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And of course this is why the rules if you like for cervical cancer screening have changed. This realisation that in fact if you do screen, over screen younger women you're going to get spooked because you're going to find all this stuff and really women probably are getting screened too early and women who are older are not getting screened enough to find out these women who have got the chronic infection and who may be at risk of cancer.

(from: http://www.abc.net.au/rn/healthreport/stories/2006/1704762.htm )

What does "get spooked" mean?

And I can't understand the reasoning in the above sentences? Could you please paraphrase it for me?

Thanks in advance!

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Comments  
"if you like" is way to say "if you want to use this choice of words." My guess is that the speaker was referring to "rules." There are no "real" rules for cervical cancer screening - just guidlines. But he or she wanted to say that the guidelines -- the rules, if you like -- were changing.

"get spooked" means to become afraid of something, usually without any good reason. If you hear the wind outside, making the falling leaves rustle against your door, on a dark, stormy night when you're home alone, you may "get spooked." In this case, the women will have test results that say something other than "everything is great" (even though they don't have actual cancer) and will become afraid.

Here's a summary: The guidelines are changing. We are looking for cancer too early and too often in younger women, and we risk making them afraid about the wrong things, and we aren't looking at the older women enough. We need to find a better way to identify the women who have got the infection that makes cancer a real risk to them.
MapleAnd of course this is why the rules if you like for cervical cancer screening have changed. This realisation that in fact if you do screen, over screen younger women you're going to get spooked because you're going to find all this stuff and really women probably are getting screened too early and women who are older are not getting screened enough to find out these women who have got the chronic infection and who may be at risk of cancer.

(from: http://www.abc.net.au/rn/healthreport/stories/2006/1704762.htm )

What does "get spooked" mean?

And I can't understand the reasoning in the above sentences? Could you please paraphrase it for me?

Thanks in advance!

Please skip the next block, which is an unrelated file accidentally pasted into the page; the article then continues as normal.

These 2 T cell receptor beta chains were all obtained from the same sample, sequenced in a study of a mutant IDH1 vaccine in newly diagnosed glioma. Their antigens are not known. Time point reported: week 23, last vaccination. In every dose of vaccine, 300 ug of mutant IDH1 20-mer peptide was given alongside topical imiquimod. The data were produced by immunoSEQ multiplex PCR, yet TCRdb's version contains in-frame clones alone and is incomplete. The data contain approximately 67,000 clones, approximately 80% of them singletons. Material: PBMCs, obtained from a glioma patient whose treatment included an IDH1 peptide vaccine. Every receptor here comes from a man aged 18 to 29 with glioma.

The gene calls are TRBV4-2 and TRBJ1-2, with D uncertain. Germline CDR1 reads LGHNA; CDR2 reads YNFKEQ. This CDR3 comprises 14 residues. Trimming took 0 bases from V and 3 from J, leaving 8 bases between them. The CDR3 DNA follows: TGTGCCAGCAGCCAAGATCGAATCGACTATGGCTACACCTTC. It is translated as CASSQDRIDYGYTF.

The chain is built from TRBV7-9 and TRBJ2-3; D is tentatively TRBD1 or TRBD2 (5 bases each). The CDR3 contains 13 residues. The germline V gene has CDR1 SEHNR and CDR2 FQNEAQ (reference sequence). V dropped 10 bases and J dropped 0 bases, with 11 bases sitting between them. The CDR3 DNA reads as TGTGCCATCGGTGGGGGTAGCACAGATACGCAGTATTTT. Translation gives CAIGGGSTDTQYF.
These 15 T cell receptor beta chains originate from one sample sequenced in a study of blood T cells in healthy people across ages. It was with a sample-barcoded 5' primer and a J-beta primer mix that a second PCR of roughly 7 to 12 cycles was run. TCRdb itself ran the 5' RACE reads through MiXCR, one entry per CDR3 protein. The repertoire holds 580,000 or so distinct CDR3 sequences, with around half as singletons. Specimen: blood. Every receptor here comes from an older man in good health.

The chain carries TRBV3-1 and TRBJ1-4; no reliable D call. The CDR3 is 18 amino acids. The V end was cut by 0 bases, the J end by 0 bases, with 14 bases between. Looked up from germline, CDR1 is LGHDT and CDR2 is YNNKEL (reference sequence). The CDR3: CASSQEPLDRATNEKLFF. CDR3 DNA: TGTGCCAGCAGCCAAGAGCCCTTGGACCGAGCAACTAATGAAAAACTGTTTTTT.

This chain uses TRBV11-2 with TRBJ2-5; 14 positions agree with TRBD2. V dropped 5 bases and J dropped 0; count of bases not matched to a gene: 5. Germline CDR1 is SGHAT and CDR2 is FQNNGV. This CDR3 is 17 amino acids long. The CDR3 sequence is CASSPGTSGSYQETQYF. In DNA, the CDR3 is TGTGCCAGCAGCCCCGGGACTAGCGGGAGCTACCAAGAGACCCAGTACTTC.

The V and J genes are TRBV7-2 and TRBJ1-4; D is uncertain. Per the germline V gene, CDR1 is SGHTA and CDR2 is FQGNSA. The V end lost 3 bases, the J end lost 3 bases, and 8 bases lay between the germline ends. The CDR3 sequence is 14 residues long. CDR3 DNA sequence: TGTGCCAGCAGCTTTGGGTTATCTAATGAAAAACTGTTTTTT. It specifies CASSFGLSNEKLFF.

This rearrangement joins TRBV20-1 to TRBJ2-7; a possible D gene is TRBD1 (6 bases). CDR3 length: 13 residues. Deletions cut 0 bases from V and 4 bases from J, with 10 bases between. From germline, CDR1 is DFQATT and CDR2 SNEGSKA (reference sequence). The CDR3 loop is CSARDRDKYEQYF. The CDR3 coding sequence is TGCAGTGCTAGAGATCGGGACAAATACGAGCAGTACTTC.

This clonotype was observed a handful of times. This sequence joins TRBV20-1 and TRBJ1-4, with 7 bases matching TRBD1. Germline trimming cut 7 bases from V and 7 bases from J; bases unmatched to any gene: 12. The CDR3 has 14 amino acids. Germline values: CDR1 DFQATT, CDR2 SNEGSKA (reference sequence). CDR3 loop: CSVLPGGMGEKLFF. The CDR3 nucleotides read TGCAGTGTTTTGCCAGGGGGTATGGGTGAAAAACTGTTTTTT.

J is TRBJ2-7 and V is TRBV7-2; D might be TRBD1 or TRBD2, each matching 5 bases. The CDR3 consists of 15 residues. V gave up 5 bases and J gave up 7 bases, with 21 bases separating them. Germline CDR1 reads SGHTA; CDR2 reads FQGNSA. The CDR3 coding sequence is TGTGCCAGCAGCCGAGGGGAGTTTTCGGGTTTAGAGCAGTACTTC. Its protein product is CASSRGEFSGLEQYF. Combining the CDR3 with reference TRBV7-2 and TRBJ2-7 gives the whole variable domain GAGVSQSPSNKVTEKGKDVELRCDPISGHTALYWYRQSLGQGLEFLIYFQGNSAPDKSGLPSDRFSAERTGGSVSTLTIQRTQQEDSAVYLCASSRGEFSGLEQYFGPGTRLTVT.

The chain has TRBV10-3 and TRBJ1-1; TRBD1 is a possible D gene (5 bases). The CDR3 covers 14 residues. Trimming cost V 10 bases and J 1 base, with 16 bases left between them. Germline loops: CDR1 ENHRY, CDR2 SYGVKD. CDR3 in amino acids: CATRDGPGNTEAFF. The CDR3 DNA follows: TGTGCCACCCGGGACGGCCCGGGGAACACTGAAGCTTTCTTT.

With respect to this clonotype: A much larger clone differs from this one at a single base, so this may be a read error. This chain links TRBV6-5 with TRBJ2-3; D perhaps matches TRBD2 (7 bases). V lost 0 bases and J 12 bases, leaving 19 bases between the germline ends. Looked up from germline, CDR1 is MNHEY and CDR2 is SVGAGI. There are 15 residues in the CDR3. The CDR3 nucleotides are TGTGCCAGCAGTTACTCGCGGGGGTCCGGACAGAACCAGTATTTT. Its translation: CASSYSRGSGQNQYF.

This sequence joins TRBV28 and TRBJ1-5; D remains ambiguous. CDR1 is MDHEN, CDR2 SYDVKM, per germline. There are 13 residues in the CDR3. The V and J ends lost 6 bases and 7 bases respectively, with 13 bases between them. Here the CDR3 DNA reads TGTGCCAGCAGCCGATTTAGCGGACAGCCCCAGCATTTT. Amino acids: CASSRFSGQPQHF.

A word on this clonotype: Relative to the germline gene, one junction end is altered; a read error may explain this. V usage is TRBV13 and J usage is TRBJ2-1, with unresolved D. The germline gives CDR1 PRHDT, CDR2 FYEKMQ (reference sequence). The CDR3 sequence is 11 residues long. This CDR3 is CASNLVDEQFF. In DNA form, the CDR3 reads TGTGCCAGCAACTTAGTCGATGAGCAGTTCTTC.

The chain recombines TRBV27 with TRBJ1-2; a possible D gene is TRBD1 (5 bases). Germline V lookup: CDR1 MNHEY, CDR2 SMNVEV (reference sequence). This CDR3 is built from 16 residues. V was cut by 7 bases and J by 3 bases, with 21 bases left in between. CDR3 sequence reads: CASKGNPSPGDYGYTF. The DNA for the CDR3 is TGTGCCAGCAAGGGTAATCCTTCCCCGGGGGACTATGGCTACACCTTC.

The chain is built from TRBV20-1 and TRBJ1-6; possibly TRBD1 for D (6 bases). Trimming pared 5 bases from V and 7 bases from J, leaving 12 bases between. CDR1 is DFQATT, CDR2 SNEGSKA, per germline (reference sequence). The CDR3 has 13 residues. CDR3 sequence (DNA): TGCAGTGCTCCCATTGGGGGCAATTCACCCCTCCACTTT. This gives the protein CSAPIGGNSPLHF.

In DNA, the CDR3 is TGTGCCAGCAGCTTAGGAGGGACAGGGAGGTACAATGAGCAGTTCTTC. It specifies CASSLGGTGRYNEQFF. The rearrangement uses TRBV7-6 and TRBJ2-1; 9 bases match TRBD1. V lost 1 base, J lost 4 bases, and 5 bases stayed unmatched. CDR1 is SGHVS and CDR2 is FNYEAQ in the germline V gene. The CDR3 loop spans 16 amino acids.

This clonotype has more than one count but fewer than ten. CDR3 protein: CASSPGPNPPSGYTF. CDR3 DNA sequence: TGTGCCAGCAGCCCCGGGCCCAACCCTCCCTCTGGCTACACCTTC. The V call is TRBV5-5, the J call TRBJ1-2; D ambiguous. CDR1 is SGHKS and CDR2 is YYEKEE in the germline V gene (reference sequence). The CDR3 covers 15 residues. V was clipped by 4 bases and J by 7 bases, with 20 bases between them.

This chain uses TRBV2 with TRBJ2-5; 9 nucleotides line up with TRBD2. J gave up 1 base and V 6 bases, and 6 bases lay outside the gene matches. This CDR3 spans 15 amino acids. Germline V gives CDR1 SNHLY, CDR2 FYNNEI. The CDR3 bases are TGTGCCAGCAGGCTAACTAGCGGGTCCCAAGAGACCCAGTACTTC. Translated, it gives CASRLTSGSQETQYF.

get spooked = become frightened (perhaps more so than necesary)

if you like = if you agree to call them rules (could be eliminated and the sentence would read fine)

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Thank you first! [C] [C] And could I ask more?

This realisation (that in fact if you do screen, over screen younger women), you're going to get spooked because you're going to find all this stuff and really women probably are getting screened too early and women who are older are not getting screened enough to find out these women who have got the chronic infection and who may be at risk of cancer.

First of all, you need to realize that this passage is written very poorly. The most charitable interpretation is that it's written in a very informal 'stream-of-consciousness' style. It is not worth the trouble of trying to do grammatical analysis on a passage that is not particularly correct grammatically in the first place! Such an analysis is the equivalent of analyzing a messy finger-painting of a three-year-old child to determine whether the 'painter' was influenced more by Manet and the impressionists or by the abstract expressionism of DeKooning! The time is better spent trying to improve the passage by rewriting it!

Personally, I would not try to force the "adverbial" analysis on that realisation clause. It might be a very clumsy way of saying:

When you realize that younger women are being overscreened, you're going to get spooked.


Or not! It's hard to understand what the writer is trying to say.
_________

really modifies the entire clause that follows it. You can substitute actually or in fact or as a matter of fact and the meaning is about the same.

CJ
...It's hard to understand...
so my disable-to-understand-it is justified. Emotion: geekedEmotion: big smile

And also thanks for the really part.[C]

I'm curious if such sentences are uttered by an examinee of an English oral test (say, IELTS), what will the examiners' impression be?

Regards!

Maple
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what will the examiners' impression be?
Fluent language -- but hopelessly confused brain! Emotion: smile (Not a totally positive impression, all in all!)

CJ
so my disable unable-to-understand-it is justified.

Indeed it is!

CJ

(disabled is physically handicapped -- missing an arm, perhaps, or blind, or deaf, etc.)
Emotion: big smileEmotion: smileEmotion: big smile
Thanks for your professional comment!!
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